In the dream, it was my birthday. He carefully, and in great deal, explained the gifts he’d purchased. He discussed the lengths he’d gone to in order to find the perfect items. He talked of how he’d spent so much energy tracking down these ideal presents. “Aren’t they beautiful? Do you like how I put this together? I found the perfect gifts, didn’t I?” I reached out to touch the smooth fabric and he said, “Oh, no. These aren’t for you.” I woke with a racing heart and a need to vomit.
The 12 year old deep down inside wanted to scream, “Hey! That’s not right. What about me?”
Fifty-something me knows the futility of trying to explain to one who lacks empathy. It’s equally tiresome to either point out that something hurts feelings, or to pretend that feelings aren’t hurt. I could say, “Hey, that hurts my feelings,” only to be told that it’s not all about me; that he has every right to buy what he wants for whomever he wants, say whatever he likes or do as he pleases.
And the 12 year old with tears welling up in her eyes thinks, “Next year, I’ll be nicer. Next year, he’ll do nice things for me. I’ll be different. I’ll be better.”
And she’ll try to change herself – again – to get the love she thought she was promised.
Tenderness, kindness and thoughtfulness are love’s currencies.
Love is not hurting another to make yourself feel better. Love isn’t taking the one you love for granted.
Love is trusting another with your heart, gingerly handing it to them, hoping they will cradle it in their warm hands. They demonstrate their love by carrying your heart around as if it was their own, just as you can hardly wait to do for them. Love is not hearing them say, “I love you,” as they kick your heart to the curb.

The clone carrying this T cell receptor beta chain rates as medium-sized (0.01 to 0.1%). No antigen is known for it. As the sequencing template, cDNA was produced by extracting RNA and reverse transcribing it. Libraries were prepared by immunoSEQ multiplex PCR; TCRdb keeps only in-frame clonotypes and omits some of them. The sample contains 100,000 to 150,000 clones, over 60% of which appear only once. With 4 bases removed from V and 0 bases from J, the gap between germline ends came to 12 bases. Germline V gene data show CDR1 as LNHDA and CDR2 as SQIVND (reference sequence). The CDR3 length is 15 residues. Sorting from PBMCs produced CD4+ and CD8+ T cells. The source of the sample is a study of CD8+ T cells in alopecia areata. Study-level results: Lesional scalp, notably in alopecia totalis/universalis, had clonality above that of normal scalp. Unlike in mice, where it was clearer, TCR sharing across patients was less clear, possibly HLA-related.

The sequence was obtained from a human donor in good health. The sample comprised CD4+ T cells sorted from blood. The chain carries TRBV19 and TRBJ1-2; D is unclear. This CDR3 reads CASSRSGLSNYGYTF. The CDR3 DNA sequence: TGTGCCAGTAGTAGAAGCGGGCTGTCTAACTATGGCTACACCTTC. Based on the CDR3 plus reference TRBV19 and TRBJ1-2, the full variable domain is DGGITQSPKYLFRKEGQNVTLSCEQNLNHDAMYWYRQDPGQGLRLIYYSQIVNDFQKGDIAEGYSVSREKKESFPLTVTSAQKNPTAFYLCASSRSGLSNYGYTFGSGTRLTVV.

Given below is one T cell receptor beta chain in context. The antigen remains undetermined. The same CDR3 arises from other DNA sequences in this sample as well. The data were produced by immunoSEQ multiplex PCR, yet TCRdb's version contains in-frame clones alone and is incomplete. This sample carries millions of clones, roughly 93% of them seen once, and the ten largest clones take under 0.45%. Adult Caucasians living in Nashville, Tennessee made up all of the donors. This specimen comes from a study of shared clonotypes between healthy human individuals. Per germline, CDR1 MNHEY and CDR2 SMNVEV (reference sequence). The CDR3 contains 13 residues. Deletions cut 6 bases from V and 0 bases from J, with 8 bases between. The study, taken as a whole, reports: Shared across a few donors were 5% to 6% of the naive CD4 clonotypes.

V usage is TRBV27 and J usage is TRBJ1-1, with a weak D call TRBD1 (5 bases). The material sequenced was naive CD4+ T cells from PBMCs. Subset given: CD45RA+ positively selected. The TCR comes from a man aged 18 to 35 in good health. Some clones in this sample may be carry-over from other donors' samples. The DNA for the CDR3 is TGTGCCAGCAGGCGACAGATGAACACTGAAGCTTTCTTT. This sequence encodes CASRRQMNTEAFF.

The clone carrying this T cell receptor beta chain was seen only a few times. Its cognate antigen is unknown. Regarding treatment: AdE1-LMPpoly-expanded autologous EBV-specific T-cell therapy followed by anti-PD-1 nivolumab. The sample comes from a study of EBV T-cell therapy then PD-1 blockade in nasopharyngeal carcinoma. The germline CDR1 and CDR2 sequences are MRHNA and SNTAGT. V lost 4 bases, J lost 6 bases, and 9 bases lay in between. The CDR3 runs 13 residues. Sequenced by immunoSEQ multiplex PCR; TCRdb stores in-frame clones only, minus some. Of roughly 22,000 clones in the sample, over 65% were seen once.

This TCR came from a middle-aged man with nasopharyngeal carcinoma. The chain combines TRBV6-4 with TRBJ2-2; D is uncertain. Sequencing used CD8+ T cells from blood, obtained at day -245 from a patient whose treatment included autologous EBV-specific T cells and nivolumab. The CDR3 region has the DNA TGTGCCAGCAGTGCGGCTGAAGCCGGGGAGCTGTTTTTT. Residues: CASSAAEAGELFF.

That’s not love when he lays your heart down on the bar while he leans over to stare at the female bartender bending over to grab beer bottles from the cooler. It’s not love when he leaves your heart in the backseat of his car on a hot day while he sneaks into a jewelry store to buy earrings for another. That’s not love when she leaves your heart in the bedroom, only to find it again when you agree to meet her under the sheets.
It’s not love when her words feel like lashings on the fragile casing of your barely beating heart.
As I sip my second, third, and now, fourth cups of coffee, the symbolism of the dream materializes. Perhaps I understand because I was sidetracked by Twitter during the second cup, and stumbled upon a tweet that spoke to me. Maybe it’s because I’ve been reading emails that I’m afraid to open. Or it could be that I’ve been dealing with this for so long that it’s finally making sense, in a sick sort of way.
The dream has nothing to do with not getting expected presents. It’s about not getting promised love.
That 12 year old knew, in some instinctive, primal, intuitive way that what she was experiencing was NOT love. Just as the woman in the dream knew she was not experiencing love. The 12 year old lacked the voice to explain, and she certainly didn’t have an audience. The dream woman has a voice, but she’s too beaten down and tired to bother trying to explain any more. There’s no point.
The dream showed her that she’s right.
That’s not love.
And because she still doubts herself, the Universe will continue to send signs – whether in dreams, or books, or tweets. The signs aren’t telling her there is no love. The signs are saying, “That? That way you were treated? That way you still allow yourself to be treated?
That’s. Not. Love.”